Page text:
Thursday, March 12, 2015

Kitchen Design for Entertaining

In America, the kitchen as the "center of the house" is a relatively recent development, inspired by the evolving dynamics of dining and gender roles. For centuries, the kitchen served a function quite distinct from dining: cooking and cleaning. Dining was reserved for the dining room, or later, in front of the TV, in the family room.

Also, traditionally the domain of the female of the house, the kitchen's function changed as gender roles changed and males and females began to share more household duties.

In the latter half of the 20th century, then, family activity moved from the family room to the kitchen. Today this shift is reflected in many ways--not merely in the where and who of dining and cooking, but in kitchen design.

As John Petrie, of the National Kitchen and Bath Association, says, "The kitchen was really a closed-off spot for a long time. Now people want the kitchen to be an active part of the family home." [Source].

To accommodate this desire, kitchens are often now designed with "open" floor plans that combine several rooms in one: the kitchen and dining room, for example. The open floor plan creates a fluid sense of space, the rooms blending into each other.

Despite the fluidity, though, many homeowners report that the kitchen itself is the de-facto spot for congregating. This is true for both open and closed kitchen designs.

Perhaps people just want to be near the food--or the action of cooking the food. The smells and colors can certainly be enticing. Or perhaps its the draw of the cook(s). The kitchen, after all, is the best place to interact with the cook(s).

Whatever the reason, it's clear that a kitchen's function no longer need be purely functional. Today's kitchens can also serve as entertainment centers. If your're the entertaining type, you might enjoy a few of the kitchen design elements below.

While not essential, an "open" floor plan that combines the kitchen and dining area--like in this Bucks County MKBD project-- eases the congestion, making the kitchen the natural choice for congregation.

The Open Floor Plan

If your family and/or guests tend to congregate in the kitchen, why not make the space itself bigger? An open floor plan (as noted above) combines several rooms into one by eliminating impeding walls and other obstructions.

The great advantage of the open floor plan is, of course, space. Instead of cramming into a cramp, closed space, your family and/or guests can hang "around" the kitchen without actually being "in" the kitchen.

On the other hand, if your family includes multiple cooks, an open floor plan gives you the option of enlarging the cooking area to accommodate multiple cooking stations.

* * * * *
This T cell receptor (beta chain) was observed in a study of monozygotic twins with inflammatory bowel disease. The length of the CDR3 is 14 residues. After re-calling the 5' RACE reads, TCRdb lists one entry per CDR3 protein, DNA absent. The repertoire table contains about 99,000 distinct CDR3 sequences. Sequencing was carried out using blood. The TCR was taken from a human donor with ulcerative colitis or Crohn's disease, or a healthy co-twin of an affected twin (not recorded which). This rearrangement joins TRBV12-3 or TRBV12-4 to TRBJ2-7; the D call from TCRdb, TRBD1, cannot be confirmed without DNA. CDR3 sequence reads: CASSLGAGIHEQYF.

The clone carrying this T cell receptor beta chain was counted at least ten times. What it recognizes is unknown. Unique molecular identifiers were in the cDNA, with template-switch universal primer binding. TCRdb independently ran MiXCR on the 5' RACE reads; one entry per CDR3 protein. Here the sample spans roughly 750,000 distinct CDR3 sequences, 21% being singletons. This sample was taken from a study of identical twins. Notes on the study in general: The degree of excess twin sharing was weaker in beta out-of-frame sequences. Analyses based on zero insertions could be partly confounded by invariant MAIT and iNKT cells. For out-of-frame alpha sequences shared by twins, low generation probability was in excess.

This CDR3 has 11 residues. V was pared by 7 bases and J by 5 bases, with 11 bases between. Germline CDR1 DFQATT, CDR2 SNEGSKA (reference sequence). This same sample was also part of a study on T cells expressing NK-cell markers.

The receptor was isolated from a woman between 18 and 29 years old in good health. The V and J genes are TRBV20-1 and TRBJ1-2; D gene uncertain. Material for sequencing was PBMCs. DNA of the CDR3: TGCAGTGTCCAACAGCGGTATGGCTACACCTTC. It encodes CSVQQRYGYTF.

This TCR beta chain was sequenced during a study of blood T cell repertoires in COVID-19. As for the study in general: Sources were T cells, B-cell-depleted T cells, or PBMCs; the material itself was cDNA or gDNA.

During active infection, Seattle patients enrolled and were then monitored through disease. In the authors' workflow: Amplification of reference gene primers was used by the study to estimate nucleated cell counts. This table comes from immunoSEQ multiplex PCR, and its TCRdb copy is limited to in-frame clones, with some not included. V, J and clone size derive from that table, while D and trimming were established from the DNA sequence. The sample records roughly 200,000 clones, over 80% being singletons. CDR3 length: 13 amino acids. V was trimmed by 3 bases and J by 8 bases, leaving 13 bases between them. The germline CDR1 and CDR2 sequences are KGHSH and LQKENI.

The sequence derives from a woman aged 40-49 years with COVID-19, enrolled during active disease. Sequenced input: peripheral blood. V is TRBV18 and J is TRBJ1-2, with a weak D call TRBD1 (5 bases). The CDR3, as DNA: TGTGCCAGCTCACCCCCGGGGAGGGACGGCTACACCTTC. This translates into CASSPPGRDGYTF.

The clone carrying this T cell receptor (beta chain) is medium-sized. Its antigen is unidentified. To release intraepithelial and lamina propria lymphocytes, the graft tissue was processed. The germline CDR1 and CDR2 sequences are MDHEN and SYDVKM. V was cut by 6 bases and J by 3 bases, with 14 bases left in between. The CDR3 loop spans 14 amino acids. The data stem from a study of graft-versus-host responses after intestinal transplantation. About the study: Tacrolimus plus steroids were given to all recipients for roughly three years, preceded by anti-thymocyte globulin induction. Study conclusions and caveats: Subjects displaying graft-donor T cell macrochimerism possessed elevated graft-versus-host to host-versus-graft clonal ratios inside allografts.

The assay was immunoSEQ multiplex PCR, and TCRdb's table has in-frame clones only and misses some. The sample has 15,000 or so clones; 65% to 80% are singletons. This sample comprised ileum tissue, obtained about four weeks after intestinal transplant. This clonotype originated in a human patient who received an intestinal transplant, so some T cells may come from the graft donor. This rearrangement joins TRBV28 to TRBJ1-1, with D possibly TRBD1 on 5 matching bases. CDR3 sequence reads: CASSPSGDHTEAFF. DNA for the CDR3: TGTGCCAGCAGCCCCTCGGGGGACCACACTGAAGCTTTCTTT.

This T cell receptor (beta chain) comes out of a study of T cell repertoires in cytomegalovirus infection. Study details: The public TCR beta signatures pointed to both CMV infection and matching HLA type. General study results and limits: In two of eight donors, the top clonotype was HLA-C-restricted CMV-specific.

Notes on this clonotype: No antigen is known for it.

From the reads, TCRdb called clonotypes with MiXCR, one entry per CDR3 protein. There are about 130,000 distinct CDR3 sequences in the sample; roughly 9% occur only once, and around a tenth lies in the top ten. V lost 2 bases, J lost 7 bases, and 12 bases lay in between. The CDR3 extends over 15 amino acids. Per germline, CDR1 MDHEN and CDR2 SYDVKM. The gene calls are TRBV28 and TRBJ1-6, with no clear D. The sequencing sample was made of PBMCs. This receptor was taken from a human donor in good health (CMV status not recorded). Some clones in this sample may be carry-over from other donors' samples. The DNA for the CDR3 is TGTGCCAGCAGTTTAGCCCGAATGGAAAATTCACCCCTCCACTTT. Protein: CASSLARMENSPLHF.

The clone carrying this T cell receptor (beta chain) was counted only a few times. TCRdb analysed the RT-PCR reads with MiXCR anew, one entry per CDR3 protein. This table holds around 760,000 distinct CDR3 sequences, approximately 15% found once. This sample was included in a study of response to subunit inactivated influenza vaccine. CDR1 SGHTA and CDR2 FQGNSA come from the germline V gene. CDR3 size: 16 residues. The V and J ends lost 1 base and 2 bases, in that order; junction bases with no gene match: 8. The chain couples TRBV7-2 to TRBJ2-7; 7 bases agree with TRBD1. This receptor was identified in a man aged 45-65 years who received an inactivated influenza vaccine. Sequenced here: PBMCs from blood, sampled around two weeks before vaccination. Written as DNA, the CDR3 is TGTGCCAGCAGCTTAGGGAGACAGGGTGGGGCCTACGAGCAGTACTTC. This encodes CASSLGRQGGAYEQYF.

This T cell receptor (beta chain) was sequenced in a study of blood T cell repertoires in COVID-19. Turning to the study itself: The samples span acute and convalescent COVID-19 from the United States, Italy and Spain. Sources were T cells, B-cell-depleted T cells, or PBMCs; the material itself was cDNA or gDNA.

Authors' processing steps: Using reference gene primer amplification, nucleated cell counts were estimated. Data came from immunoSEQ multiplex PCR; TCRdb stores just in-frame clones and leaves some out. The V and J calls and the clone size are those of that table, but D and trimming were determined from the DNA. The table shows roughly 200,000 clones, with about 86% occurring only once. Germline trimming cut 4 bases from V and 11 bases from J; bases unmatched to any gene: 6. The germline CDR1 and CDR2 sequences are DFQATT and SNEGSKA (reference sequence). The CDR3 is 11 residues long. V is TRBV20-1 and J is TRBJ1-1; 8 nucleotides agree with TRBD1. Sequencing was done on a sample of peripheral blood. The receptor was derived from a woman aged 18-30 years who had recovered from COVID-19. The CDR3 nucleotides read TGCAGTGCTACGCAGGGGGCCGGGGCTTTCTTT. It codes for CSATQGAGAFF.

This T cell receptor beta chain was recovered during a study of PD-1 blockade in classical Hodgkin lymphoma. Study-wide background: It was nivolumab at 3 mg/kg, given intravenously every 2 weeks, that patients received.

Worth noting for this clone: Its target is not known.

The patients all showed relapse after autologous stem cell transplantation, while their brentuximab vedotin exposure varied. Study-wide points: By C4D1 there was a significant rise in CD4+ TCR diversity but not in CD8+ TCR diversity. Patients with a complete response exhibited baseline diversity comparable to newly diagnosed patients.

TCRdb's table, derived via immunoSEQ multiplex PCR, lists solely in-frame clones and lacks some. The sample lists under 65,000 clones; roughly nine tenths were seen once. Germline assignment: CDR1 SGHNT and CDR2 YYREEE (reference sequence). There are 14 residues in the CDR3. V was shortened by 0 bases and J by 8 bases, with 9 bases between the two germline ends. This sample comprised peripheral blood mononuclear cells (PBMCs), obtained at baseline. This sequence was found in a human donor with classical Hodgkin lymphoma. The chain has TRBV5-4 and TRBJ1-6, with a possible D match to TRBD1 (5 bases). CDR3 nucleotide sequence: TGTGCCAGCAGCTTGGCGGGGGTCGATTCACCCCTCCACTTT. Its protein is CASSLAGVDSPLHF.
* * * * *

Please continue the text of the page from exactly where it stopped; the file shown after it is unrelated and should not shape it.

Talk to your design team about the viability of a open floor plan. It might be hard to imagine knocking down walls, but often this work can be done quite quickly and efficiently.

The Kitchen Island

For the home cook, the great annoyance of entertaining is working in a crowded environment. As noted above, guests simply cannot stay away from the food! If you're like most cooks, then, you fight an eternal war for space--especially counter space. The solution? The kitchen island!

The advantage of the kitchen island is two-fold: it creates a barrier between the "work" area and "entertainment" area; and it creates additional space for work and/or serving.

The kitchen island is also the perfect spot for your "helpers." You know those antsy guests who just can't help but ask, "What can I do?" Our suggestion? Sit these guests away from the action, at the kitchen island, and give them small tasks to perform. Pluck the string beans! Peel the Brussels sprouts! Juice the lemons!

Note how the kitchen island in this Fort Washington MKBD project separates the kitchen from the dining area. It also provides a place for guests to relax and a space for prep work. 

An Eat-In Area

Distinct from an open-floor plan--where the dining area lies next tot he kitchen--the eat-in kitchen area places the dining experience in the kitchen.

Also not to be confused with a kitchen island, which is by nature elevated, the eat-in area will necessarily include a dining table or banquette--essentially, a bench.

The eat-in kitchen is the perfect antidote for a busy family for whom cooking and eating is all one seamless ritual. If you're the type of family to eat while standing, perhaps an eat-in kitchen can, ahem, inspire some civility!

Part kitchen island part eat-in area, this MKBD remodeling wonder is perfect for entertaining. 

A Wine Fridge

Ahh, the wine fridge, the perfect addition to any entertainment center. With proper planning, your can install a wine fridge that fits seamlessly into your kitchen design.

In the project above, the wine fridge was built into the kitchen island. This design saved valuable cabinet space in the kitchen work area while also making the wine easily accessible to guests. If you do install a wine fridge, just make sure you meet the bog challenge: keeping it stocked!

In this MKBD project, the kitchen island includes a wine fridge and multiple drawers for storage!

FREE In-Home Remodeling Estimate

If you have any questions about your next remodeling project, please feel free to call MKBD for an individualized consultation. Let's talk the kitchen backsplash and more! Call now! 215-355-4747. Better yet, check out our Free In-Home Remodeling Estimate on this very blog!

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